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A Preacher In Hartford Realizes Helping Himself Is The Biggest Step

A Troubled Hartford Pastor Returns To His Church And Looks For Answers For Himself And For His Parish

Helen Ubiñas

May 16, 2010

On a crisp winter morning, I sat in a back pew at a Capen Street church and listened as a preacher who bore an uncanny resemblance to Sugar Ray Leonard warned two dozen or so parishioners to beware the obstacles that lay waiting. Giants in their promised land, he called them.

"There are giants in my promised land," the preacher shouted, pausing just long enough for the small, but spirited congregation to holler back their approval.

"But they" — he paused again — "aren't going to stop me."

If anyone knows about those giants, it's the Hartford pastor whose nearly decade-long drug addiction once cost him his church, his family and his name. Those giants nearly crushed Bishop M. Anthony Jones. And while he's managed — so far — to avoid them, they are everywhere.

They are right outside, on a North End street where the same drugs that turned a promising pastor into just another neighborhood crackhead still come easy.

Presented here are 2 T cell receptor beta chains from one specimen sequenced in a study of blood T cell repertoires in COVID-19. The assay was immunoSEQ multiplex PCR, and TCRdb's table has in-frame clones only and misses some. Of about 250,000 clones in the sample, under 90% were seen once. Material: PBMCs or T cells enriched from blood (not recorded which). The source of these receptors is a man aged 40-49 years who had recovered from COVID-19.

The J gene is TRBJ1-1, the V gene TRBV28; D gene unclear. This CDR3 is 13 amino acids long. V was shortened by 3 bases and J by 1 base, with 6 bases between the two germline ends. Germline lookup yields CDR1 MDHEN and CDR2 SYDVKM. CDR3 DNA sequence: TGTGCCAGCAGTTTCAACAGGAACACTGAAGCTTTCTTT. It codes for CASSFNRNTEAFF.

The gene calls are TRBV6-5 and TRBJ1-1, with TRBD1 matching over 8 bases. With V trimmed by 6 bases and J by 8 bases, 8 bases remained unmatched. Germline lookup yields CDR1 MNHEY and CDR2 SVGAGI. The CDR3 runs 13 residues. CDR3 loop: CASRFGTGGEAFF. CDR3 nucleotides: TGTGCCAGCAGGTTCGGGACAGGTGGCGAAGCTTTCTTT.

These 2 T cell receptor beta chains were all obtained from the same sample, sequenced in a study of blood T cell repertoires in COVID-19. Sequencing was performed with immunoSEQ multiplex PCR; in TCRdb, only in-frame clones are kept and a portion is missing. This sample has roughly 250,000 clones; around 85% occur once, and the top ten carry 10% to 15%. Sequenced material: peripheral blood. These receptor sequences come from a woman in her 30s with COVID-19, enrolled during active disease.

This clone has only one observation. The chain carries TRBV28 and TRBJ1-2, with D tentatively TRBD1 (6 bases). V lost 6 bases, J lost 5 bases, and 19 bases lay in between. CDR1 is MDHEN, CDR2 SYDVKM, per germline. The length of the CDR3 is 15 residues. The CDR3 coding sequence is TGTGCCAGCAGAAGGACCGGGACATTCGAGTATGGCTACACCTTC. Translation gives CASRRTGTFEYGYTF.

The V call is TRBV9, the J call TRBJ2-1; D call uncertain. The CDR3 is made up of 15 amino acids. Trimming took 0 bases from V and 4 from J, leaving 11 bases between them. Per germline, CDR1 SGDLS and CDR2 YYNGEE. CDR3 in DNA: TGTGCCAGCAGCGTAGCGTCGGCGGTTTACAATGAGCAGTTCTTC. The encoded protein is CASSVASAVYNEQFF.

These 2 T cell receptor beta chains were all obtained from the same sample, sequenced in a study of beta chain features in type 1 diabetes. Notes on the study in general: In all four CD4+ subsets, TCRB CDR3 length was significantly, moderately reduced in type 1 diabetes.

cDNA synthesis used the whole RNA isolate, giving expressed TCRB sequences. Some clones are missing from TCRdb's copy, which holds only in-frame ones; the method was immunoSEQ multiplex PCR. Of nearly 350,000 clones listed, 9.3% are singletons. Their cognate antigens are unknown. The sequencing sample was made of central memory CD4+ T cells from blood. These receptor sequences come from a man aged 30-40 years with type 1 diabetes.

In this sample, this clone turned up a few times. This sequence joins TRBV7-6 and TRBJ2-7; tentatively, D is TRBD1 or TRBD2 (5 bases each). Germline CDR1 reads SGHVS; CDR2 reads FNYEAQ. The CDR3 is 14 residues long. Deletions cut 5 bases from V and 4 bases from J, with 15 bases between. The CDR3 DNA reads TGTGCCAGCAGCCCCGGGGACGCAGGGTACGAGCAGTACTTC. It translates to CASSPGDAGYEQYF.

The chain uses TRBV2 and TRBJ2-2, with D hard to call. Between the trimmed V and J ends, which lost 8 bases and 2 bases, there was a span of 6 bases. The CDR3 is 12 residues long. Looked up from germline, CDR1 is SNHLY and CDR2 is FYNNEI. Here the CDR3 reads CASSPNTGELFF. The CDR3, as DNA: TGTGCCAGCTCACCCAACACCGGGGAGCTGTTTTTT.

And there, in the path of a bullet that tore through the church's front door — a reminder that not even a place of worship is untouchable.

He fears for the safety of his parishioners, many of whom are related to him in some way. But the pastor has big plans, he tells me the first time we meet — to grow his congregation, to replace the church that's been housed in a crumbling three-story home for more than 50 years with a brand new one in a nearby empty lot.

And right there is where I nearly stopped listening.

The last thing this city needs, I told Jones, is another church. Look around. Every street corner inside its 18 square miles seems to have one. What Hartford needs is a church that's actually part of its community, I said, bracing for the excuses that usually follow when I complain about disconnected churches.